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zero out your drive or "delete it for good"

So you’re selling (or trashing) your computer and want to make sure there’s nothing left on the hard disk afterwards, right?  No problem.  Going from built-in to hand-crafted, try these options...

  1. Use the “Secure Empty Trash” option on your Mac.  It will write zeros over the data 35 times.
  2. Perform an erase/zero out option to wipe the entire disk.  Of course, then you’ll have to install all over.
  3. Use the ‘dd’ command... You can fill up all of your free space using the ‘dd’ command using either /dev/zero for zero-writing or /dev/random for random/garbage-writing. Just copy/paste this part if you want things to go a little faster... (on a 1.67GHz PowerBook G4 it takes under 2 hours).
    1. Open up ‘terminal’. Sudo into root and start a lot of ‘dd’ processes.
      sudo bash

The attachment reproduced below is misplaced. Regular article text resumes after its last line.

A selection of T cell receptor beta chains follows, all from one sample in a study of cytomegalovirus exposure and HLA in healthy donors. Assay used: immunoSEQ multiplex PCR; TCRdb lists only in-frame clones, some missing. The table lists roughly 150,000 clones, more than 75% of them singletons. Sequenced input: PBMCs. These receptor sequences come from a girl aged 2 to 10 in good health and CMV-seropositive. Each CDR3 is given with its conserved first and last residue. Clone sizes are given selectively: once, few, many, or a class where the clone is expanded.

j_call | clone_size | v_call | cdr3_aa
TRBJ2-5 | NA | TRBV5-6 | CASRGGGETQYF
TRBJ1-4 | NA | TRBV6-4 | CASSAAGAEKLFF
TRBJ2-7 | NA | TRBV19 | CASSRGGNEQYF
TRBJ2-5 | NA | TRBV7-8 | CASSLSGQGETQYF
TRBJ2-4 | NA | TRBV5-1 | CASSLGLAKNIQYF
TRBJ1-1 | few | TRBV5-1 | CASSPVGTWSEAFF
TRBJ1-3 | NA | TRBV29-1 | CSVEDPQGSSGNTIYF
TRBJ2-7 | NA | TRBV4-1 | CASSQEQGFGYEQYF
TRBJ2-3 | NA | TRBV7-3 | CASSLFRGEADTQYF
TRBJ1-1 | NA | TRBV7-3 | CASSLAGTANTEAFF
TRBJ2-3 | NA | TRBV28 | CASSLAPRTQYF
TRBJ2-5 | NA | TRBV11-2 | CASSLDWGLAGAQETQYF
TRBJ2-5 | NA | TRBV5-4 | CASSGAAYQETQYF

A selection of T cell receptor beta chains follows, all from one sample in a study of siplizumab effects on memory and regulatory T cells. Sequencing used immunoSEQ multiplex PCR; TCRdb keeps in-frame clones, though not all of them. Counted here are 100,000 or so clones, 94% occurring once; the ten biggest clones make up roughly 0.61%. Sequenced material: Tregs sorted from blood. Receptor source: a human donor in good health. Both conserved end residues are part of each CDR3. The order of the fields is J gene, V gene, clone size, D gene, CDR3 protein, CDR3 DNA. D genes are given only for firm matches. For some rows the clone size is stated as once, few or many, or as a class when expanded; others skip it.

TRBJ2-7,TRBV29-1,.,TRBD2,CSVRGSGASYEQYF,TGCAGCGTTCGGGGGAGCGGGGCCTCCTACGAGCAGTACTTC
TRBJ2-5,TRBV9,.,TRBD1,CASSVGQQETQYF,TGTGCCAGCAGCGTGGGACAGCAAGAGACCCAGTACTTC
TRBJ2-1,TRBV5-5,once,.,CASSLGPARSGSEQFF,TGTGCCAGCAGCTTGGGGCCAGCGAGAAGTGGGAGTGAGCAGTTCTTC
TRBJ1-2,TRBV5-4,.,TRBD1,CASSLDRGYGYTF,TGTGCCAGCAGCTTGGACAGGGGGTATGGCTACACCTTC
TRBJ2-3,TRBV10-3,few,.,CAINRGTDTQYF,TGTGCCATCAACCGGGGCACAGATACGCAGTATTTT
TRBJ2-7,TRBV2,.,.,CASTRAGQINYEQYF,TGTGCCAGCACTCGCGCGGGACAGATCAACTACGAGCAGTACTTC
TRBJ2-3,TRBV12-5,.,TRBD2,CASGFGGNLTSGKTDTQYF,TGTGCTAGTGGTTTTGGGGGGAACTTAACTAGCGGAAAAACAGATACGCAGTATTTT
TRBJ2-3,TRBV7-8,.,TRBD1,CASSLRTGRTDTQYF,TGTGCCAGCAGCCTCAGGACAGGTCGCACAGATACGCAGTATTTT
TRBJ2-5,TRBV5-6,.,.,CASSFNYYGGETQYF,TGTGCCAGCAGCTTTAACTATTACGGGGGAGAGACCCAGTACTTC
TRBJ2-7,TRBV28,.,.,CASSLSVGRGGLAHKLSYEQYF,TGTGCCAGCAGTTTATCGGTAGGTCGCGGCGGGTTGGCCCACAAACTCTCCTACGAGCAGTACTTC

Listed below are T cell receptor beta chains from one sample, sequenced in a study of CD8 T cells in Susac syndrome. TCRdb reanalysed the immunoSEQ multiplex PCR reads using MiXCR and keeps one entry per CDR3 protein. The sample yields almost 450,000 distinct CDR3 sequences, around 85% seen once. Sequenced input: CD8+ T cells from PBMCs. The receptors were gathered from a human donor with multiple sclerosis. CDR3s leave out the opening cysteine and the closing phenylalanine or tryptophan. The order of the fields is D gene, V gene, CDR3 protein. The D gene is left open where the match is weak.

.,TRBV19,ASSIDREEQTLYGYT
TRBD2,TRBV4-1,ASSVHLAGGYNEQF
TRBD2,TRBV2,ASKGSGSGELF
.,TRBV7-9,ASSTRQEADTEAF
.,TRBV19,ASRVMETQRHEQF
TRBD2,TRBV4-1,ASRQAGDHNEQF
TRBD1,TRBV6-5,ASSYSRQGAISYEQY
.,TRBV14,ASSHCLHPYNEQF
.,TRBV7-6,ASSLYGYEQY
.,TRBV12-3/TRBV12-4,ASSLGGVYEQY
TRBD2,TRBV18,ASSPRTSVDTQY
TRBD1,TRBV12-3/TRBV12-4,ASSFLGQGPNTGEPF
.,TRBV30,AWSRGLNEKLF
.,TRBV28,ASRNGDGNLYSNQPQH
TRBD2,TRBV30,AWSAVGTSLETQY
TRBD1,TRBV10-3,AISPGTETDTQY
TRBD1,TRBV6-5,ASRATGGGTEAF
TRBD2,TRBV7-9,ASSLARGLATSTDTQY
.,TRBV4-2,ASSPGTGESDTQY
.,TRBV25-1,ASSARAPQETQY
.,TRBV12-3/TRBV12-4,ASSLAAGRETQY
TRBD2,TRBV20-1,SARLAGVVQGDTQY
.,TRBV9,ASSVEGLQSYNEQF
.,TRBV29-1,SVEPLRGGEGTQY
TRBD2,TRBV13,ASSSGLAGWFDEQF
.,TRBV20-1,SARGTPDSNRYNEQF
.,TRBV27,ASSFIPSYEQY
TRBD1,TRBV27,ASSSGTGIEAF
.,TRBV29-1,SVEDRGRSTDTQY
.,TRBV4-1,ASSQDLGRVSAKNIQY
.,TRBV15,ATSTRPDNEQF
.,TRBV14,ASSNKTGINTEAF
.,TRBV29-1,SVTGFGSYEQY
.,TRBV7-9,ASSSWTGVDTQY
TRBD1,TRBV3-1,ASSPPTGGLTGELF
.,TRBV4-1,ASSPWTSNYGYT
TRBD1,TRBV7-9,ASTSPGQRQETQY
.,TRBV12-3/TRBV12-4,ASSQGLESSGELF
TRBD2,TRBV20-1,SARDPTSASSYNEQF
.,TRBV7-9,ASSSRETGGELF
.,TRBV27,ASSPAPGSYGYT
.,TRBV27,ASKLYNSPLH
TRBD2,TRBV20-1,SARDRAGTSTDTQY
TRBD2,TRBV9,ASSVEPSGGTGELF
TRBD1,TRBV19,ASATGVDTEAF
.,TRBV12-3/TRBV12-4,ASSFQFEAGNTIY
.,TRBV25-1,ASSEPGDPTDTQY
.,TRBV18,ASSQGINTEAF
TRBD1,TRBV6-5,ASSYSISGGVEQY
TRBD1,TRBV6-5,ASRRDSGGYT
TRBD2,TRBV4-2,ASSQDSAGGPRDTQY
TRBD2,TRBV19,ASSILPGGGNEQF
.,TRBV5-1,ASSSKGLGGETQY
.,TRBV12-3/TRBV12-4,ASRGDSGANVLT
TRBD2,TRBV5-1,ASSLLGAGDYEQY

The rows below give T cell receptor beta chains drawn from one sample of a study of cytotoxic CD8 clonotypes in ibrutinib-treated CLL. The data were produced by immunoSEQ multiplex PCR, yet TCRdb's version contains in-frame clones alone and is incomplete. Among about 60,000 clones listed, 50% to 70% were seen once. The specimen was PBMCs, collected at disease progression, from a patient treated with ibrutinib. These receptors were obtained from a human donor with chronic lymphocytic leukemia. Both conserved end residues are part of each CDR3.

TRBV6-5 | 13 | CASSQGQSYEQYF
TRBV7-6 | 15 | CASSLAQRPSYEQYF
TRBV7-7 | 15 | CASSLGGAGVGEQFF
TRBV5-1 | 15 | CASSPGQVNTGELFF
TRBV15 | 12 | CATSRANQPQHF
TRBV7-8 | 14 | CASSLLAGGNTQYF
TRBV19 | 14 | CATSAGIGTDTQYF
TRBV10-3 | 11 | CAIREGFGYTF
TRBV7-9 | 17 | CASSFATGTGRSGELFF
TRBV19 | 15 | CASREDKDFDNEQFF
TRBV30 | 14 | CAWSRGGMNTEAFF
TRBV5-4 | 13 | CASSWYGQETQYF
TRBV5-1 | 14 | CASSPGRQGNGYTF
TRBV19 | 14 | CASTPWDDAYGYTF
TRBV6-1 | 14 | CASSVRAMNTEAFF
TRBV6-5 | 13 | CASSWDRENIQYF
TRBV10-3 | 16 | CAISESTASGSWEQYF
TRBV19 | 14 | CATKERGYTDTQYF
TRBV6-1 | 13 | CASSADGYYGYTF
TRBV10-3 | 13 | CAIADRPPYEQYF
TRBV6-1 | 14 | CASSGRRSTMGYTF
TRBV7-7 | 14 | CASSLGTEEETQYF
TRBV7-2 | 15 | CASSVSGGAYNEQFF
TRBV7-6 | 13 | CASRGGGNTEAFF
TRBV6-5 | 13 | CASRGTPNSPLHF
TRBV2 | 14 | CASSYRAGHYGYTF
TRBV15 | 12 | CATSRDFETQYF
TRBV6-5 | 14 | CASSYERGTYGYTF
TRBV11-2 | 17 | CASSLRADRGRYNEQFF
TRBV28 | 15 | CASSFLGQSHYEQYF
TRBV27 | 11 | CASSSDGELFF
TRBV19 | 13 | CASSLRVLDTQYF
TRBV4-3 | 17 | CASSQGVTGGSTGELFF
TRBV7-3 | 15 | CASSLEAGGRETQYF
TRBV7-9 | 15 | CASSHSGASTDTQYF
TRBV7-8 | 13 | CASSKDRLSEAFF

dd if=/dev/zero of=/tmp/zeroout0 &
      dd if=/dev/zero of=/tmp/zeroout1 &
      dd if=/dev/zero of=/tmp/zeroout2 &
      dd if=/dev/zero of=/tmp/zeroout3 &
      dd if=/dev/zero of=/tmp/zeroout4 &
      dd if=/dev/zero of=/tmp/zeroout5 &
      dd if=/dev/zero of=/tmp/zeroout6 &
      dd if=/dev/zero of=/tmp/zeroout7 &
      dd if=/dev/random of=/tmp/zeroout8 &
      dd if=/dev/random of=/tmp/zeroout9 &
      (the last two random ones are just thrown in for good measure, but are totally unnecessary, a zero is just as good as a machine-generated random number to write over your old data, right?)
    2. Let it run for a while and when you’ve got zero space left, kill off the ‘dd’ processes with something simple... Better yet, when your drive does fill up, the processes will die naturally, so this step may not be necessary.
      ps ax | grep dd | grep zeropart | cut -d ‘ ‘ -f1-2 | xargs kill -9
    3. And finally delete the temporary files.
      rm /tmp/zeropart*
    4. Lather, rinse, and repeat as your paranoia demands

By the way, what’s up with people on craigslist trying to barter for everything.  An exchange, if explicitly allowed, is one thing, but since when is it okay to short-change someone for a back-rub?  Or perhaps, the true question is, what can I get for “free” by helping someone set up their computer?  Just another question that needs to be tabled until a time machine is practical.

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